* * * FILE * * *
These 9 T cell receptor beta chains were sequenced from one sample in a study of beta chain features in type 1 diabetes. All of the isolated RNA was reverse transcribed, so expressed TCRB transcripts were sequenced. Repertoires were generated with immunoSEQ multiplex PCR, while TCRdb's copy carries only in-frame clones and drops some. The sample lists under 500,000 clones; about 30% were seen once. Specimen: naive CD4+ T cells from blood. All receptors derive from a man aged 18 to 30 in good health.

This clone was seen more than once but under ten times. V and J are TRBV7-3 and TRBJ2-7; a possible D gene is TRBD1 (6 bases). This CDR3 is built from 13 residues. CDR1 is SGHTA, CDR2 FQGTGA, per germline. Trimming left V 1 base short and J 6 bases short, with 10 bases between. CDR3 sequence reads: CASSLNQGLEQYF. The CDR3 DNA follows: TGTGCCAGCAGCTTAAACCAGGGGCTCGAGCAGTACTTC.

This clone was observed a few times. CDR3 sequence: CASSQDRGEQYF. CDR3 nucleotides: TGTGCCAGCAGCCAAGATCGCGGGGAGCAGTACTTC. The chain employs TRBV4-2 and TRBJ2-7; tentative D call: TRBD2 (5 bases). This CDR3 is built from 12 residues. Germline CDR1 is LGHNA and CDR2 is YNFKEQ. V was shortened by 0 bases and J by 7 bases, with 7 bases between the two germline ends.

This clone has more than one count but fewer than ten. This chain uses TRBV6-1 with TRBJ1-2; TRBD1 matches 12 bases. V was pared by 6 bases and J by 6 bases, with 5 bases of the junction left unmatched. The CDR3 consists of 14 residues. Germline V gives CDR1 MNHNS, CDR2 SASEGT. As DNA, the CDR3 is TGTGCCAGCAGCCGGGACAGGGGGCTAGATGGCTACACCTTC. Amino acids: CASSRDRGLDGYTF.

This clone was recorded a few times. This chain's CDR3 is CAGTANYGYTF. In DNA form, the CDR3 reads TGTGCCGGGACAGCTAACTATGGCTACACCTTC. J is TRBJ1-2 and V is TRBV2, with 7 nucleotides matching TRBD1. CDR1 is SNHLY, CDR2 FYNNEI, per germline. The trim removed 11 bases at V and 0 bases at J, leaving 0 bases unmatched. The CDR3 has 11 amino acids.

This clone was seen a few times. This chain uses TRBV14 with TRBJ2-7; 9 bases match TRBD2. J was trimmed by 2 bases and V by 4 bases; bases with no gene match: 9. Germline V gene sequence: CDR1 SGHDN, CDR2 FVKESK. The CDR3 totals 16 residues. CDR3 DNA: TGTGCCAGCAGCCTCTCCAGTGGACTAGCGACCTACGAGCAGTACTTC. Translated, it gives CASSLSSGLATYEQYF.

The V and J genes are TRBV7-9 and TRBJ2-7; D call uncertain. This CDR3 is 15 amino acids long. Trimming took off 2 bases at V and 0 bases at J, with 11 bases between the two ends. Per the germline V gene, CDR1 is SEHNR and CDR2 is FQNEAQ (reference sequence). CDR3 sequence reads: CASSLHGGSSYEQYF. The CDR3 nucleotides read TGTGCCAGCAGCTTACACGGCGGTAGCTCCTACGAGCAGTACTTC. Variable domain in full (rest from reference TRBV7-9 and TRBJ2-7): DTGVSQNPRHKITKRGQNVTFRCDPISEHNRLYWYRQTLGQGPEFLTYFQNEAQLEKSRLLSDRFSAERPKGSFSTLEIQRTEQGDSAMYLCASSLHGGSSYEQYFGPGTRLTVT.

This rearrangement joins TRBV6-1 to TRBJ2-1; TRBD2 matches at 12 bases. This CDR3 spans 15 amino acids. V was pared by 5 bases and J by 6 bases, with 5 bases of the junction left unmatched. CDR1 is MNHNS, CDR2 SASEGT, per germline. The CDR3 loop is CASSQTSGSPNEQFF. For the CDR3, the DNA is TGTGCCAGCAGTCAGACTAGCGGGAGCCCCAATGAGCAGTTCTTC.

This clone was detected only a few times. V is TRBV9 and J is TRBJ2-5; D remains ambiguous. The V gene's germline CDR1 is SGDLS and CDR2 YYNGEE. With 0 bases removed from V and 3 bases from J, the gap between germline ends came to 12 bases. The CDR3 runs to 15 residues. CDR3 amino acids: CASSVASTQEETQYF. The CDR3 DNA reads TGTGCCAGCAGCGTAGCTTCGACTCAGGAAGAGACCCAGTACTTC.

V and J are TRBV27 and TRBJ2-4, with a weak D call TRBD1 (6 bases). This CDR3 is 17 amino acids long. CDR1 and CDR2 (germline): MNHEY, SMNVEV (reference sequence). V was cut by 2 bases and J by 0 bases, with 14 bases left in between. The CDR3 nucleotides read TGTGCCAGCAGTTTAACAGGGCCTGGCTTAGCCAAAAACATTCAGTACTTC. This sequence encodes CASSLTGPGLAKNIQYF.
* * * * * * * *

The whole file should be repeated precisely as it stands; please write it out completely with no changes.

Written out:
These 9 T cell receptor beta chains were sequenced from one sample in a study of beta chain features in type 1 diabetes. All of the isolated RNA was reverse transcribed, so expressed TCRB transcripts were sequenced. Repertoires were generated with immunoSEQ multiplex PCR, while TCRdb's copy carries only in-frame clones and drops some. The sample lists under 500,000 clones; about 30% were seen once. Specimen: naive CD4+ T cells from blood. All receptors derive from a man aged 18 to 30 in good health.

This clone was seen more than once but under ten times. V and J are TRBV7-3 and TRBJ2-7; a possible D gene is TRBD1 (6 bases). This CDR3 is built from 13 residues. CDR1 is SGHTA, CDR2 FQGTGA, per germline. Trimming left V 1 base short and J 6 bases short, with 10 bases between. CDR3 sequence reads: CASSLNQGLEQYF. The CDR3 DNA follows: TGTGCCAGCAGCTTAAACCAGGGGCTCGAGCAGTACTTC.

This clone was observed a few times. CDR3 sequence: CASSQDRGEQYF. CDR3 nucleotides: TGTGCCAGCAGCCAAGATCGCGGGGAGCAGTACTTC. The chain employs TRBV4-2 and TRBJ2-7; tentative D call: TRBD2 (5 bases). This CDR3 is built from 12 residues. Germline CDR1 is LGHNA and CDR2 is YNFKEQ. V was shortened by 0 bases and J by 7 bases, with 7 bases between the two germline ends.

This clone has more than one count but fewer than ten. This chain uses TRBV6-1 with TRBJ1-2; TRBD1 matches 12 bases. V was pared by 6 bases and J by 6 bases, with 5 bases of the junction left unmatched. The CDR3 consists of 14 residues. Germline V gives CDR1 MNHNS, CDR2 SASEGT. As DNA, the CDR3 is TGTGCCAGCAGCCGGGACAGGGGGCTAGATGGCTACACCTTC. Amino acids: CASSRDRGLDGYTF.

This clone was recorded a few times. This chain's CDR3 is CAGTANYGYTF. In DNA form, the CDR3 reads TGTGCCGGGACAGCTAACTATGGCTACACCTTC. J is TRBJ1-2 and V is TRBV2, with 7 nucleotides matching TRBD1. CDR1 is SNHLY, CDR2 FYNNEI, per germline. The trim removed 11 bases at V and 0 bases at J, leaving 0 bases unmatched. The CDR3 has 11 amino acids.

This clone was seen a few times. This chain uses TRBV14 with TRBJ2-7; 9 bases match TRBD2. J was trimmed by 2 bases and V by 4 bases; bases with no gene match: 9. Germline V gene sequence: CDR1 SGHDN, CDR2 FVKESK. The CDR3 totals 16 residues. CDR3 DNA: TGTGCCAGCAGCCTCTCCAGTGGACTAGCGACCTACGAGCAGTACTTC. Translated, it gives CASSLSSGLATYEQYF.

The V and J genes are TRBV7-9 and TRBJ2-7; D call uncertain. This CDR3 is 15 amino acids long. Trimming took off 2 bases at V and 0 bases at J, with 11 bases between the two ends. Per the germline V gene, CDR1 is SEHNR and CDR2 is FQNEAQ (reference sequence). CDR3 sequence reads: CASSLHGGSSYEQYF. The CDR3 nucleotides read TGTGCCAGCAGCTTACACGGCGGTAGCTCCTACGAGCAGTACTTC. Variable domain in full (rest from reference TRBV7-9 and TRBJ2-7): DTGVSQNPRHKITKRGQNVTFRCDPISEHNRLYWYRQTLGQGPEFLTYFQNEAQLEKSRLLSDRFSAERPKGSFSTLEIQRTEQGDSAMYLCASSLHGGSSYEQYFGPGTRLTVT.

This rearrangement joins TRBV6-1 to TRBJ2-1; TRBD2 matches at 12 bases. This CDR3 spans 15 amino acids. V was pared by 5 bases and J by 6 bases, with 5 bases of the junction left unmatched. CDR1 is MNHNS, CDR2 SASEGT, per germline. The CDR3 loop is CASSQTSGSPNEQFF. For the CDR3, the DNA is TGTGCCAGCAGTCAGACTAGCGGGAGCCCCAATGAGCAGTTCTTC.

This clone was detected only a few times. V is TRBV9 and J is TRBJ2-5; D remains ambiguous. The V gene's germline CDR1 is SGDLS and CDR2 YYNGEE. With 0 bases removed from V and 3 bases from J, the gap between germline ends came to 12 bases. The CDR3 runs to 15 residues. CDR3 amino acids: CASSVASTQEETQYF. The CDR3 DNA reads TGTGCCAGCAGCGTAGCTTCGACTCAGGAAGAGACCCAGTACTTC.

V and J are TRBV27 and TRBJ2-4, with a weak D call TRBD1 (6 bases). This CDR3 is 17 amino acids long. CDR1 and CDR2 (germline): MNHEY, SMNVEV (reference sequence). V was cut by 2 bases and J by 0 bases, with 14 bases left in between. The CDR3 nucleotides read TGTGCCAGCAGTTTAACAGGGCCTGGCTTAGCCAAAAACATTCAGTACTTC. This sequence encodes CASSLTGPGLAKNIQYF.